Despite its headlining status, the flyweight championship main event of UFC on FOX 8 is hardly the most interesting fight on the card. The fight that holds the second spot on the marquee is garnering it’s fair share of buzz on the MMA scene. Jake Ellenberger and Rory MacDonald are two of the most important names on the short list of top UFC welterweights. Ellenberger is probably the more familiar of the two, while MacDonald is definitely making a name for himself as well. Let’s break down the match-up, and take a look at each fighter.
Jake Ellenberger is 28 years old, stands at five feet ten inches tall, and has a reach of seventy-three inches. He has a record of twenty-nine and six, with eight and two in the UFC. Ellenberger is coming into this fight riding a two fight win streak, including a knockout of the night win over Nate Marquardt. He is currently ranked at number four in the UFC welterweight division. Ellenberger is former Marine, and Division II wrestler for the University of Nebraska at Omaha. He also coached the school’s wrestling team to back-to-back championships.
Rory MacDonald is twenty-three years old, stands at five feet and eleven inches tall, and has a reach of seventy six and a half inches. He has had only one professional loss, to Carlos Condit, in his second bout in the UFC. MacDonald has been a rising star in the welterweight division for some time now. He has been hailed by many as the next Georges St. Pierre. He shows some of the same swagger in the octagon that fans are used to seeing from Anderson Silva. (Though he doesn’t carry quite the cocky air about himself that Silva does, or did.) MacDonald is the shining star in the crop of young fighters climbing the ranks that are trained specifically for mixed martial arts. The great fighters of the past and present were all proficient in one particular practice, be it wrestling, jiu jitsu, boxing, muay thai, etc; that had no other professional outlet for their talents. These fighters had to hone in on their own weaknesses, and make themselves more well-rounded fighters. MacDonald has not had to reinvent himself. He decided, at age fourteen, that he was going to be an MMA fighter. His first professional fight was at age sixteen. He is also a former King of the Cage Lightweight Champion.
Now, with the fine print out of the way, let’s talk about why Jake Ellenberger is suddenly making headlines coming into a co-main event of a secondary fight card. Mixed martial arts has seen its fair share of changes since its inception. One technological innovation seems to have more effect on the landscape of the sport than many purists think it should. In what some are referring to as a “post-Sonnen world,” fighters are able to garner interest in themselves and their upcoming fights through Twitter. Jake Ellenberger has taken notice. He has taken to the social medium to verbally attack his opponent in the weeks leading up to their battle. Ellenberger has cleverly nicknamed his opponent Rory “McDummy,” and polled his followers as to “Which round is Rory getting melted?” He has also threatened MacDonald with “horizontal television time.” He continued the assault in interviews and media calls, saying that MacDonald has been “made by the media,” and telling him that “This isn’t a Tears for Fears lookalike contest.” (To be fair, I thought that one was pretty hilarious.) The only downside is that Rory isn’t really taking the bait. He has responded to the some of the Tweets, but only in short bursts of teenage text jargon, “4some1 with such a week jaw u sure use it alot 2 talk shit when ur done buildin ur self up ill b there 2send u back 2reality.”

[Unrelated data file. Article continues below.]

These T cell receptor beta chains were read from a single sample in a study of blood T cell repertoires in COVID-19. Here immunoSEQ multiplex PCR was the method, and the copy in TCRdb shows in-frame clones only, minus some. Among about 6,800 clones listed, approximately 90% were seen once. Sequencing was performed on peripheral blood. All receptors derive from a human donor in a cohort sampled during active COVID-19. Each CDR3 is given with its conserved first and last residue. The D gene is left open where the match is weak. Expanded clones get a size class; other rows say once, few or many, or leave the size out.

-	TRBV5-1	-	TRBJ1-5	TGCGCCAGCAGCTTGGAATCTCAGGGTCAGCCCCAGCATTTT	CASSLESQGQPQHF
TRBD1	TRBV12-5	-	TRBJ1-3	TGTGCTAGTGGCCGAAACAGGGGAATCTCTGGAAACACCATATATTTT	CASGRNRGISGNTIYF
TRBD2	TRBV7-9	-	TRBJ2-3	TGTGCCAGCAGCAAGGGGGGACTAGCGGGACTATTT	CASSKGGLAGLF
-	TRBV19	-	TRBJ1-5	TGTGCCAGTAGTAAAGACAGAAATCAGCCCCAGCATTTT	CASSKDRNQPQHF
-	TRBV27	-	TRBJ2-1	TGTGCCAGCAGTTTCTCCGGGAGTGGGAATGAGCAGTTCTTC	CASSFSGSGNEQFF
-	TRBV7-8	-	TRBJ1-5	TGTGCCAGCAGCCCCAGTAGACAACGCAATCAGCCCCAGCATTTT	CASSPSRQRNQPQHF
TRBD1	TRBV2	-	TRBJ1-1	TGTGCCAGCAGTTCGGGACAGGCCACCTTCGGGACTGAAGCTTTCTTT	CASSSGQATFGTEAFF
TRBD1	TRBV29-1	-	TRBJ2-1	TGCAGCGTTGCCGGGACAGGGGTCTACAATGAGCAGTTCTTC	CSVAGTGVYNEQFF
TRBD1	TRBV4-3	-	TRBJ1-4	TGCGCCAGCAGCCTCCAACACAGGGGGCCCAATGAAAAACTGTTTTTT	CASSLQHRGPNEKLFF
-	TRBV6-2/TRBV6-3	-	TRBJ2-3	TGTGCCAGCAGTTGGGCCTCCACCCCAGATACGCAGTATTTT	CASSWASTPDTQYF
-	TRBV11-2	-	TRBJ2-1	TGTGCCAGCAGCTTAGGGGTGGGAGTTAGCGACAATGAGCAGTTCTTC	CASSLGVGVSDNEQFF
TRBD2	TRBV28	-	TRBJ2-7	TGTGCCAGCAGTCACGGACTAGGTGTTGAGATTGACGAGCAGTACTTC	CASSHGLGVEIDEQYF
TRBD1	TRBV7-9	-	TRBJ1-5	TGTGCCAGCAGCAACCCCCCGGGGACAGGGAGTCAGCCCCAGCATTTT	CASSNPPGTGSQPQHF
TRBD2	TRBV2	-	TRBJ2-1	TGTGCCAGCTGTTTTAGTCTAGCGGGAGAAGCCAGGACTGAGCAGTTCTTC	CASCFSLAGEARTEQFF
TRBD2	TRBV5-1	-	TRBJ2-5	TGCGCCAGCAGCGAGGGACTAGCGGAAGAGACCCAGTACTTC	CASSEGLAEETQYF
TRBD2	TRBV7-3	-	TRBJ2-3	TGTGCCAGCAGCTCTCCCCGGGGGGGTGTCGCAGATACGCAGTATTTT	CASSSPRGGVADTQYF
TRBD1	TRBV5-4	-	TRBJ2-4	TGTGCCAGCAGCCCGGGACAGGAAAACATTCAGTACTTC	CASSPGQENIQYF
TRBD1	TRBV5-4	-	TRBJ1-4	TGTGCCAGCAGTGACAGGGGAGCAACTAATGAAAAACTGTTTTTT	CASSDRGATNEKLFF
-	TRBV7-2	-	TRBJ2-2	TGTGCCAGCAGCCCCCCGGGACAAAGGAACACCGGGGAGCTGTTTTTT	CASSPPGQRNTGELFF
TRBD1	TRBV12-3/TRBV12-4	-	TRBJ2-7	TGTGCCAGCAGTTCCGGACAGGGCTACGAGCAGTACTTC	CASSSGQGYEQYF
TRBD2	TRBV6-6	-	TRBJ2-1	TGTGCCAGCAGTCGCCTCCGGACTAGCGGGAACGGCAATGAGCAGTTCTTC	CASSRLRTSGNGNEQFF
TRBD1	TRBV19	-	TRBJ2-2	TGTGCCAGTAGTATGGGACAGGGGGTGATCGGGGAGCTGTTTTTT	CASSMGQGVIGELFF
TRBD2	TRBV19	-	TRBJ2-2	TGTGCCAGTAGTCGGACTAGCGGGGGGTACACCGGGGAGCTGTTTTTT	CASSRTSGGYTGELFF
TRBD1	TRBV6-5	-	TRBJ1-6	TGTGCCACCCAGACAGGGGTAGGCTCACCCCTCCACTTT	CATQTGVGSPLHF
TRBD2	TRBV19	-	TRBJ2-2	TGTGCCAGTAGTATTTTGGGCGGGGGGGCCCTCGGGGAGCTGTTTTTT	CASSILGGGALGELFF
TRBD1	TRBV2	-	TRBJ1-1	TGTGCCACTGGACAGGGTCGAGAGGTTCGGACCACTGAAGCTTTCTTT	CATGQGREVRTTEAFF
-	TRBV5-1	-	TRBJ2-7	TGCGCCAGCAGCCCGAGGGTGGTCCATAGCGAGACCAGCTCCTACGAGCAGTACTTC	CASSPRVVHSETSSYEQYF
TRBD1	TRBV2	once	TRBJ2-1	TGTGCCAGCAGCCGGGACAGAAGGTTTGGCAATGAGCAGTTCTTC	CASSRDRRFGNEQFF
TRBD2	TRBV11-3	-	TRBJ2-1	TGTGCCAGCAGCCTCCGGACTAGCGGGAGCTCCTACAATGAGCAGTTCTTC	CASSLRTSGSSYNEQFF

Rory: Welcome to “Chez’ Ellenberger”. Tonight’s special is CANVAS SANDWICHES served FACE DOWN. Bon’ appetit’!
— Jake Ellenberger (@EllenbergerMMA) July 12, 2013
MacDonald is about as straight-laced as it gets in the MMA world, so it’s no surprise that he isn’t responding to Ellenberger’s badgering. He trains with welterweight champion Georges St. Pierre. That, in itself, shows that he maintains a higher level of discipline than most of his peers. That isn’t to say that he doesn’t use his own methods to popularize himself outside the octagon. He came into the UFC as a very vanilla looking fighter, from an aesthetic standpoint. He then transformed himself into the Canadian gentleman we see before us today. He is never seen looking anything less than dapper, until he walks out for his fight. MacDonald also maintains a fight record of fourteen wins and one loss. Who was that one loss to? Carlos Condit, who also handed Ellenberger one if his two professional losses. This fact gives this fight even more gravity than it already had.
Condit’s last two fights were a title fight loss to GSP at UFC 154, and a loss to number one contender Johny Hendricks at UFC 158. So, Condit is stuck in the purgatory of having two losses on his record, but those two losses being to the top two fighters in the division. Condit could be the perfect test for the winner of this fight. A rematch is easy to promote, plus it’s been years since Condit’s deafeat of either man. This could serve any of the three men well. Condit could prove that he is still a valid title contender. Ellenberger could gain a much awaited title opportunity. MacDonald raises the most questions, because he trains with GSP. Obviously, if Johny Hendricks can knock off the longtime welterweight champion in their upcoming bout, this won’t be a problem. MacDonald came into the MMA world with a silver spoon in his mouth, and could finally confirm all the hype. I feel like this fight is Rory’s to lose. He is the superior fighter, and a victory in this fight will lock him into the title picture, one way or another. What do you think? Let me know your thoughts on the Place to Be Nation Facebook page or on Twitter, @ThomasPondick.